Gardening Columnist Maggie L. Moor-Orth offers fun facts about the butterflies and moths buzzing around local gardens.


In May, I wrote an article on how to attract butterflies to your backyard and hopefully by now you have many visiting your flower blooms. Therefore, I thought some of you may want to know more about butterflies and moths that visit your landscapes. The following are some butterfly and/or moth facts: 

They both belong to the Lepidoptera (Scale winged) family There are 20,000 different butterfly families and more than 240,000 moth families. Most live in the tropical rainforest Both have a complete or four-stage metamorphosis (when they move through a life stage change they look different than when they become an adult) Adults have sucking mouth parts They have compound eyes (hundreds of lenses that each focuses on a small area of the surrounding environment) The proboscis is a long, straw-like tube that unrolls from the head when the butterfly’s feet land on the flower surface to eat or that sits on water for drinking The antennae extend out of the front side of the head between the eyes. The insect uses these as a nose, for mating and for balancing while flying In the immature or larval stage, they have chewing mouth parts (they do not bite, but hairs on some may sting) They have six segmented legs They have four wings which are composed of two membrane layers supported by tubular veins and covered by thousands of colorful scales (moth’s are thicker, making them look furry) Colors are for attracting mates (males are usually brighter), warning predators or providing camouflage. Birds, bats, spiders, dragonflies, praying mantis, and mice love to eat butterflies and moths The bright yellow and black, orange, or red colors tell other predators that they may bite, sting or taste bad. Their colors look like colors on less edible species Butterflies usually lay one egg at a time on the specific host plant leaves and/or stems (coating them with an adhesive that fastens them to the leaf) – they hatch about five days later Eggs from different butterflies have their own unique shape and color At hatching, caterpillars eat their eggshell and then eat lots and lots of leaves from the host plant After weeks of eating and growing, the caterpillar leaves the host plant and searches for a hiding place (bush, tall grass, piles of leaves or sticks, under siding on homes) Inside the chrysalis, the larva changes into a butterfly – which takes only a few weeks After the adult butterfly emerges, it looks for another butterfly to mate with After mating, the female lays her eggs Adult butterflies only live for about two weeks When cold weather arrives, some butterflies migrate to warmer areas (the Monarch migrates to only 12 mountaintop sites in Mexico)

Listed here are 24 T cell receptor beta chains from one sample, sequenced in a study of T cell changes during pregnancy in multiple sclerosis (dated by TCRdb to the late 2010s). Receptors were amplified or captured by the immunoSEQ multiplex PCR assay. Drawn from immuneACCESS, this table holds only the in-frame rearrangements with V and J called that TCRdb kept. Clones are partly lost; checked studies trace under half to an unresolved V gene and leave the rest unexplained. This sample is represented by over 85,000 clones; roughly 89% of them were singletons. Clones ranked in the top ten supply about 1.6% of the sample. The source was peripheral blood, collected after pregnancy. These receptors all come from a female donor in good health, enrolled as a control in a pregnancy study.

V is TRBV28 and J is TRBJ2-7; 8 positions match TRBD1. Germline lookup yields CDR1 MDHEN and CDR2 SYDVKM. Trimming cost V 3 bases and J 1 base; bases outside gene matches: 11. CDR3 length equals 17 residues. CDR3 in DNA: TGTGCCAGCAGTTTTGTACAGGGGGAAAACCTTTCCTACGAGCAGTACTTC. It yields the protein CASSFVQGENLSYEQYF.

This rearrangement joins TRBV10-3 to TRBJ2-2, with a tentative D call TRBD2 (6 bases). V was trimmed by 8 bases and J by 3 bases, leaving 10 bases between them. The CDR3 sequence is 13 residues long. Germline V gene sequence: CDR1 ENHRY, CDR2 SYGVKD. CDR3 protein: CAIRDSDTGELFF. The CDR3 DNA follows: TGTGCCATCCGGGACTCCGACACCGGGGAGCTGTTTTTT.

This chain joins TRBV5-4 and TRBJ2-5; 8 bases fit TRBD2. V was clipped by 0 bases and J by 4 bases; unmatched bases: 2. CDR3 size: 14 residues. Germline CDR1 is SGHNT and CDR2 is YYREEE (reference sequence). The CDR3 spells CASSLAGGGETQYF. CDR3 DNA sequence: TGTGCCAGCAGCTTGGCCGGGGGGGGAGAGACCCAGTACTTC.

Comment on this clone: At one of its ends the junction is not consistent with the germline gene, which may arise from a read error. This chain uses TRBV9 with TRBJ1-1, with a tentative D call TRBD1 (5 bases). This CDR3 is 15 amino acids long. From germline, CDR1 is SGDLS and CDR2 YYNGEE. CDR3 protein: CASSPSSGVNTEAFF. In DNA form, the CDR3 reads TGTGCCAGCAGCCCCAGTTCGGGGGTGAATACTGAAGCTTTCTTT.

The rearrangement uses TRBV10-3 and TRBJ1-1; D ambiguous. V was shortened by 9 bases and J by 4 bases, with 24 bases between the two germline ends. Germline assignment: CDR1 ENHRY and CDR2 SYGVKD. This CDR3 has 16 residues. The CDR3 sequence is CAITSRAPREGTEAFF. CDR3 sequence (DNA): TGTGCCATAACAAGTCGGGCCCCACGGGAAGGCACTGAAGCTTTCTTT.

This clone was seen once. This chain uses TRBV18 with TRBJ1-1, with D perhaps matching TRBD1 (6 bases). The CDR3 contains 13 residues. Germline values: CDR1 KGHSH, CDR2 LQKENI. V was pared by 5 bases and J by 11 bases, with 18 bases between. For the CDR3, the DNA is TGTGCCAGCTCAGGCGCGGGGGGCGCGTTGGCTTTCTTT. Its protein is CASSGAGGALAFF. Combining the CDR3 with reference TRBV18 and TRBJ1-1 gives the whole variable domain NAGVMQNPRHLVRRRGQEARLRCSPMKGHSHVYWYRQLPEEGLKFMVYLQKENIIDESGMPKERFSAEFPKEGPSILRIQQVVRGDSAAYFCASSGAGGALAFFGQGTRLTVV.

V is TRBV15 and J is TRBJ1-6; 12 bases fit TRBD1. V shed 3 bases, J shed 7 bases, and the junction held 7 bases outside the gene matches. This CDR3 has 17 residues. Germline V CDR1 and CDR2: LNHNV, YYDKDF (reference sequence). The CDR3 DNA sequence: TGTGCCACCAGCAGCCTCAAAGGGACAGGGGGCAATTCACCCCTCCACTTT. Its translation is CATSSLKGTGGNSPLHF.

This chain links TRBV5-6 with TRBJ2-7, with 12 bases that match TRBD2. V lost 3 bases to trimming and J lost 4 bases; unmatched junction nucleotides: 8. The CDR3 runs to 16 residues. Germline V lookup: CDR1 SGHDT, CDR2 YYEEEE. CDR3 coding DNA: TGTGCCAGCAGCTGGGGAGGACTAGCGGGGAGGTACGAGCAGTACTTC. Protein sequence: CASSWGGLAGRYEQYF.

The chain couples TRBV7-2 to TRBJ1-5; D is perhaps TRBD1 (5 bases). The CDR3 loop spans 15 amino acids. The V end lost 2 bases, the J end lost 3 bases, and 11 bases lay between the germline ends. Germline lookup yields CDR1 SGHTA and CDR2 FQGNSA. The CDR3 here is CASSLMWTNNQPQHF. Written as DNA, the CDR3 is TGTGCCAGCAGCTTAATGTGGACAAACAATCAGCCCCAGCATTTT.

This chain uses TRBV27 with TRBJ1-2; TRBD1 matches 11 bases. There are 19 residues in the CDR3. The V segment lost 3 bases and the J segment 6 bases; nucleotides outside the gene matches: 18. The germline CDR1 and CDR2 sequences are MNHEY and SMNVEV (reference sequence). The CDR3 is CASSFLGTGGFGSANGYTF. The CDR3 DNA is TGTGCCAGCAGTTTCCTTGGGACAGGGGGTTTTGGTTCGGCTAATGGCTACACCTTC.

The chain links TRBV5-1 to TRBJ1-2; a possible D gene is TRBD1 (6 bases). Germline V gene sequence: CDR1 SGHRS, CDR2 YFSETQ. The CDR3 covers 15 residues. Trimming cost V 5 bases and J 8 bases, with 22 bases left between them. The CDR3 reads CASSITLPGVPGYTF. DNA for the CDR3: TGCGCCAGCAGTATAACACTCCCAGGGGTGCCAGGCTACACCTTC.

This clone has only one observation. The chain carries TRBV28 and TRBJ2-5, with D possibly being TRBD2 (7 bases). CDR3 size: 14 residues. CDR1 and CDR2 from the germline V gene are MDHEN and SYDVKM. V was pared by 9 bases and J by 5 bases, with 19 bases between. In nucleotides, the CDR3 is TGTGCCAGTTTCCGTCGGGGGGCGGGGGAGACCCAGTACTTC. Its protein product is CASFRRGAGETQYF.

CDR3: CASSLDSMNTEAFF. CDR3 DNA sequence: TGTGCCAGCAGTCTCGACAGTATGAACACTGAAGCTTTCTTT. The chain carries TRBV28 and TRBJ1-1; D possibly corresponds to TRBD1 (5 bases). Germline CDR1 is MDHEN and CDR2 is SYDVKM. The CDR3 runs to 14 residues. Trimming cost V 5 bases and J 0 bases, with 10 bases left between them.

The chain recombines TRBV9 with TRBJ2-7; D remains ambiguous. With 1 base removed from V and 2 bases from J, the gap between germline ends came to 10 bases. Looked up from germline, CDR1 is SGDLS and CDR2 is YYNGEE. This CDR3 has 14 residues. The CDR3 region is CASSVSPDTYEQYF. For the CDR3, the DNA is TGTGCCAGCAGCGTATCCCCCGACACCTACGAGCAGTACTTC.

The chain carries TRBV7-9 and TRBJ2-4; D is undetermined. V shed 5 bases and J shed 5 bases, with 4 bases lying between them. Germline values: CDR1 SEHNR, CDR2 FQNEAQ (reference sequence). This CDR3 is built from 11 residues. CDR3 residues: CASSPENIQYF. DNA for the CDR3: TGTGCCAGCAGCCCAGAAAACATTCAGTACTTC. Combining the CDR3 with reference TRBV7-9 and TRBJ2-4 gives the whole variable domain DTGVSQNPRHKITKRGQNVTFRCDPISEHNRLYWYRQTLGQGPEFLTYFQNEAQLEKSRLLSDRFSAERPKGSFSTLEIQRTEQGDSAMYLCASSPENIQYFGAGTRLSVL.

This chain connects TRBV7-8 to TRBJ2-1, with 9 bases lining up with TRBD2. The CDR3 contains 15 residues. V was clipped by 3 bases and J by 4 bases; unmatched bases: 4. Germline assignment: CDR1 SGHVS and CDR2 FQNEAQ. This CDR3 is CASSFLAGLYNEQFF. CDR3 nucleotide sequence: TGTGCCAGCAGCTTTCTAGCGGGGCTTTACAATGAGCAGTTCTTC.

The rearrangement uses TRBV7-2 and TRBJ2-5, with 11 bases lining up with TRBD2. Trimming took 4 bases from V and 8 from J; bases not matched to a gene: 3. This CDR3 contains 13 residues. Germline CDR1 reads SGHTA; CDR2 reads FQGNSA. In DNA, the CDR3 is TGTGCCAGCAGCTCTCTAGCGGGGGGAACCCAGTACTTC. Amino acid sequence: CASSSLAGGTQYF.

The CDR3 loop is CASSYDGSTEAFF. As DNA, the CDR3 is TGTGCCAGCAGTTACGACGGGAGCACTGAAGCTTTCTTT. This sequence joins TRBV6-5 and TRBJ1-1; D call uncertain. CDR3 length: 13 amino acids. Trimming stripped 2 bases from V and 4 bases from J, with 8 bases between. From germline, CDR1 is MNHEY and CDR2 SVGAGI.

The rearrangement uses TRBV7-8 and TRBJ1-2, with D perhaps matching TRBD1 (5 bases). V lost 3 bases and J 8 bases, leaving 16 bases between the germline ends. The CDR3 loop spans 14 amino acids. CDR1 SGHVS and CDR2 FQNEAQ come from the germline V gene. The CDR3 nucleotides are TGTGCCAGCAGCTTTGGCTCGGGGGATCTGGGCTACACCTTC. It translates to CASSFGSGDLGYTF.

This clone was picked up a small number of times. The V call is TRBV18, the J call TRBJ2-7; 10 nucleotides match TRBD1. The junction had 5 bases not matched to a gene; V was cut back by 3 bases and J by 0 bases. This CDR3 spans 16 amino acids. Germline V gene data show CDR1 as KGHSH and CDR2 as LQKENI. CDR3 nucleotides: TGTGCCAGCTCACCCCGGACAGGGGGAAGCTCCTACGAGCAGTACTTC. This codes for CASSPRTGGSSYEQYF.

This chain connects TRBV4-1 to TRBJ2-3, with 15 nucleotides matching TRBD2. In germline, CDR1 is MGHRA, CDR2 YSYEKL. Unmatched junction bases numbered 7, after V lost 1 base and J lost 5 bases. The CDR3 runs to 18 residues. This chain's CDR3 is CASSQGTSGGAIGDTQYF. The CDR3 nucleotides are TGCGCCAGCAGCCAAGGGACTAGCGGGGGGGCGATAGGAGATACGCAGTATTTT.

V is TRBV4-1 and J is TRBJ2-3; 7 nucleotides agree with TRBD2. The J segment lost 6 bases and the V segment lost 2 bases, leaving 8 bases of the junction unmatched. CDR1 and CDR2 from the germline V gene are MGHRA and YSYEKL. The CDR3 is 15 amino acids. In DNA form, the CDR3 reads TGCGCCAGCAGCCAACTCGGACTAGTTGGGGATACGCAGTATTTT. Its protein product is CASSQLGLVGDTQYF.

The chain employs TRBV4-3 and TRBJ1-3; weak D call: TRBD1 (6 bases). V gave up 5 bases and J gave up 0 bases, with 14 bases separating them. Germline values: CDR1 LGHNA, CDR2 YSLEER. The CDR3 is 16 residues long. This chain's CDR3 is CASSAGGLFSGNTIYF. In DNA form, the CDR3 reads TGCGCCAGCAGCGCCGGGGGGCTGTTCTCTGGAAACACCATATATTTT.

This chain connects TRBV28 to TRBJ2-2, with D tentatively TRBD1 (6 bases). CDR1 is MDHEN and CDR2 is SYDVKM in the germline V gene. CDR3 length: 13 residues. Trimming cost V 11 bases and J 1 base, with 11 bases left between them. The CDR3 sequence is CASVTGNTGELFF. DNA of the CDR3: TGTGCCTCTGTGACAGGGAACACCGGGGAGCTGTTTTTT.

I hope you find these facts as interesting as I did. And the next time you have butterflies and moths visiting your flowers, you may want to pay closer attention to these very interesting insects.